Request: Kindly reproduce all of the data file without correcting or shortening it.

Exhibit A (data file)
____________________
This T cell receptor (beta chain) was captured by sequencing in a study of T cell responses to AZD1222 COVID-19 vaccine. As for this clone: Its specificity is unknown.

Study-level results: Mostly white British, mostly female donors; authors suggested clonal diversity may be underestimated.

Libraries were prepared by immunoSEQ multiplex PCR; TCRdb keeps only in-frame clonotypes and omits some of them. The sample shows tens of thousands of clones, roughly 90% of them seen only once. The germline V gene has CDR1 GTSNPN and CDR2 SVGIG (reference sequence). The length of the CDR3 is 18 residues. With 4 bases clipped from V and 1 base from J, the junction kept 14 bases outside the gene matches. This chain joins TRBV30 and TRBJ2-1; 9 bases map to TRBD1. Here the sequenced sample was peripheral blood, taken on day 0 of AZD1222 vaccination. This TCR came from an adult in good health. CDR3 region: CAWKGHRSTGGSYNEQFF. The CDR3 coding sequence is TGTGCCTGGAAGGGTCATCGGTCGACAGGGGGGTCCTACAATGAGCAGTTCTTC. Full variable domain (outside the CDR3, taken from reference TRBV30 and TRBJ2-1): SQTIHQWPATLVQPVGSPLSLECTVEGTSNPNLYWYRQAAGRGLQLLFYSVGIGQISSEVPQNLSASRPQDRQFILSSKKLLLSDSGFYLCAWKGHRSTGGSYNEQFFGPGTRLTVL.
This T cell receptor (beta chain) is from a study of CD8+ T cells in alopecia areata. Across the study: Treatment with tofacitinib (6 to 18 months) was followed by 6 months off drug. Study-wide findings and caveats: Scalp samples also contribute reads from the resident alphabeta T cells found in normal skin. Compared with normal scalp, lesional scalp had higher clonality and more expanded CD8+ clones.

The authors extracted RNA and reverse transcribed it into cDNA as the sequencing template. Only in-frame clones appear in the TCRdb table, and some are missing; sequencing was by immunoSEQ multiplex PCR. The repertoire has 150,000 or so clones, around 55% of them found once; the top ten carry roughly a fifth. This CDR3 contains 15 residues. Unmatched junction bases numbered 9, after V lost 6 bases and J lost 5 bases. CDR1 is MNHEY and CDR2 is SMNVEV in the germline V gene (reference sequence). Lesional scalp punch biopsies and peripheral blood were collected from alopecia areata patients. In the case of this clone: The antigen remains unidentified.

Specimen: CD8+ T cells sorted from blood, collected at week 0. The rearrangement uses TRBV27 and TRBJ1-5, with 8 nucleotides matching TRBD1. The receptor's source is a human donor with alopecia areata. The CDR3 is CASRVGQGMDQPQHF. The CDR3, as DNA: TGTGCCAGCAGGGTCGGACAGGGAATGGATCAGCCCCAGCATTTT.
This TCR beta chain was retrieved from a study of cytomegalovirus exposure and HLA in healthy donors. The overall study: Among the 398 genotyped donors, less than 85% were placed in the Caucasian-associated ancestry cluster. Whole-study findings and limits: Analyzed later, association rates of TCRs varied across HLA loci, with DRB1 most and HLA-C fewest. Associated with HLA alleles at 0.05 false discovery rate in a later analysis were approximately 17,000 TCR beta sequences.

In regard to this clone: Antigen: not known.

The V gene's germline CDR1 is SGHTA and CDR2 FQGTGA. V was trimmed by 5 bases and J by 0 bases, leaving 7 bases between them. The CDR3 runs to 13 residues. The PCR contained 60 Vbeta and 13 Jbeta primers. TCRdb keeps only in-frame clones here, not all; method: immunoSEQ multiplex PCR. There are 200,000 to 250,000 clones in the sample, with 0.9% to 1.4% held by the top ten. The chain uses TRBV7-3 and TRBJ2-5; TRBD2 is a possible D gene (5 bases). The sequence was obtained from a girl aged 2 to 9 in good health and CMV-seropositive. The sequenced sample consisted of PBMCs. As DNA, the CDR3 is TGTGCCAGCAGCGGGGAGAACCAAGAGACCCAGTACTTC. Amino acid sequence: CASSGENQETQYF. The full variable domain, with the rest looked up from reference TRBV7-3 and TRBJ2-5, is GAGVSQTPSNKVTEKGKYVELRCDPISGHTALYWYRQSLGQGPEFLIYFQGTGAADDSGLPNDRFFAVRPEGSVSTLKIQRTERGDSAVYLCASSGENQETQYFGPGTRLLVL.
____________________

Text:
This T cell receptor (beta chain) was captured by sequencing in a study of T cell responses to AZD1222 COVID-19 vaccine. As for this clone: Its specificity is unknown.

Study-level results: Mostly white British, mostly female donors; authors suggested clonal diversity may be underestimated.

Libraries were prepared by immunoSEQ multiplex PCR; TCRdb keeps only in-frame clonotypes and omits some of them. The sample shows tens of thousands of clones, roughly 90% of them seen only once. The germline V gene has CDR1 GTSNPN and CDR2 SVGIG (reference sequence). The length of the CDR3 is 18 residues. With 4 bases clipped from V and 1 base from J, the junction kept 14 bases outside the gene matches. This chain joins TRBV30 and TRBJ2-1; 9 bases map to TRBD1. Here the sequenced sample was peripheral blood, taken on day 0 of AZD1222 vaccination. This TCR came from an adult in good health. CDR3 region: CAWKGHRSTGGSYNEQFF. The CDR3 coding sequence is TGTGCCTGGAAGGGTCATCGGTCGACAGGGGGGTCCTACAATGAGCAGTTCTTC. Full variable domain (outside the CDR3, taken from reference TRBV30 and TRBJ2-1): SQTIHQWPATLVQPVGSPLSLECTVEGTSNPNLYWYRQAAGRGLQLLFYSVGIGQISSEVPQNLSASRPQDRQFILSSKKLLLSDSGFYLCAWKGHRSTGGSYNEQFFGPGTRLTVL.
This T cell receptor (beta chain) is from a study of CD8+ T cells in alopecia areata. Across the study: Treatment with tofacitinib (6 to 18 months) was followed by 6 months off drug. Study-wide findings and caveats: Scalp samples also contribute reads from the resident alphabeta T cells found in normal skin. Compared with normal scalp, lesional scalp had higher clonality and more expanded CD8+ clones.

The authors extracted RNA and reverse transcribed it into cDNA as the sequencing template. Only in-frame clones appear in the TCRdb table, and some are missing; sequencing was by immunoSEQ multiplex PCR. The repertoire has 150,000 or so clones, around 55% of them found once; the top ten carry roughly a fifth. This CDR3 contains 15 residues. Unmatched junction bases numbered 9, after V lost 6 bases and J lost 5 bases. CDR1 is MNHEY and CDR2 is SMNVEV in the germline V gene (reference sequence). Lesional scalp punch biopsies and peripheral blood were collected from alopecia areata patients. In the case of this clone: The antigen remains unidentified.

Specimen: CD8+ T cells sorted from blood, collected at week 0. The rearrangement uses TRBV27 and TRBJ1-5, with 8 nucleotides matching TRBD1. The receptor's source is a human donor with alopecia areata. The CDR3 is CASRVGQGMDQPQHF. The CDR3, as DNA: TGTGCCAGCAGGGTCGGACAGGGAATGGATCAGCCCCAGCATTTT.
This TCR beta chain was retrieved from a study of cytomegalovirus exposure and HLA in healthy donors. The overall study: Among the 398 genotyped donors, less than 85% were placed in the Caucasian-associated ancestry cluster. Whole-study findings and limits: Analyzed later, association rates of TCRs varied across HLA loci, with DRB1 most and HLA-C fewest. Associated with HLA alleles at 0.05 false discovery rate in a later analysis were approximately 17,000 TCR beta sequences.

In regard to this clone: Antigen: not known.

The V gene's germline CDR1 is SGHTA and CDR2 FQGTGA. V was trimmed by 5 bases and J by 0 bases, leaving 7 bases between them. The CDR3 runs to 13 residues. The PCR contained 60 Vbeta and 13 Jbeta primers. TCRdb keeps only in-frame clones here, not all; method: immunoSEQ multiplex PCR. There are 200,000 to 250,000 clones in the sample, with 0.9% to 1.4% held by the top ten. The chain uses TRBV7-3 and TRBJ2-5; TRBD2 is a possible D gene (5 bases). The sequence was obtained from a girl aged 2 to 9 in good health and CMV-seropositive. The sequenced sample consisted of PBMCs. As DNA, the CDR3 is TGTGCCAGCAGCGGGGAGAACCAAGAGACCCAGTACTTC. Amino acid sequence: CASSGENQETQYF. The full variable domain, with the rest looked up from reference TRBV7-3 and TRBJ2-5, is GAGVSQTPSNKVTEKGKYVELRCDPISGHTALYWYRQSLGQGPEFLIYFQGTGAADDSGLPNDRFFAVRPEGSVSTLKIQRTERGDSAVYLCASSGENQETQYFGPGTRLLVL.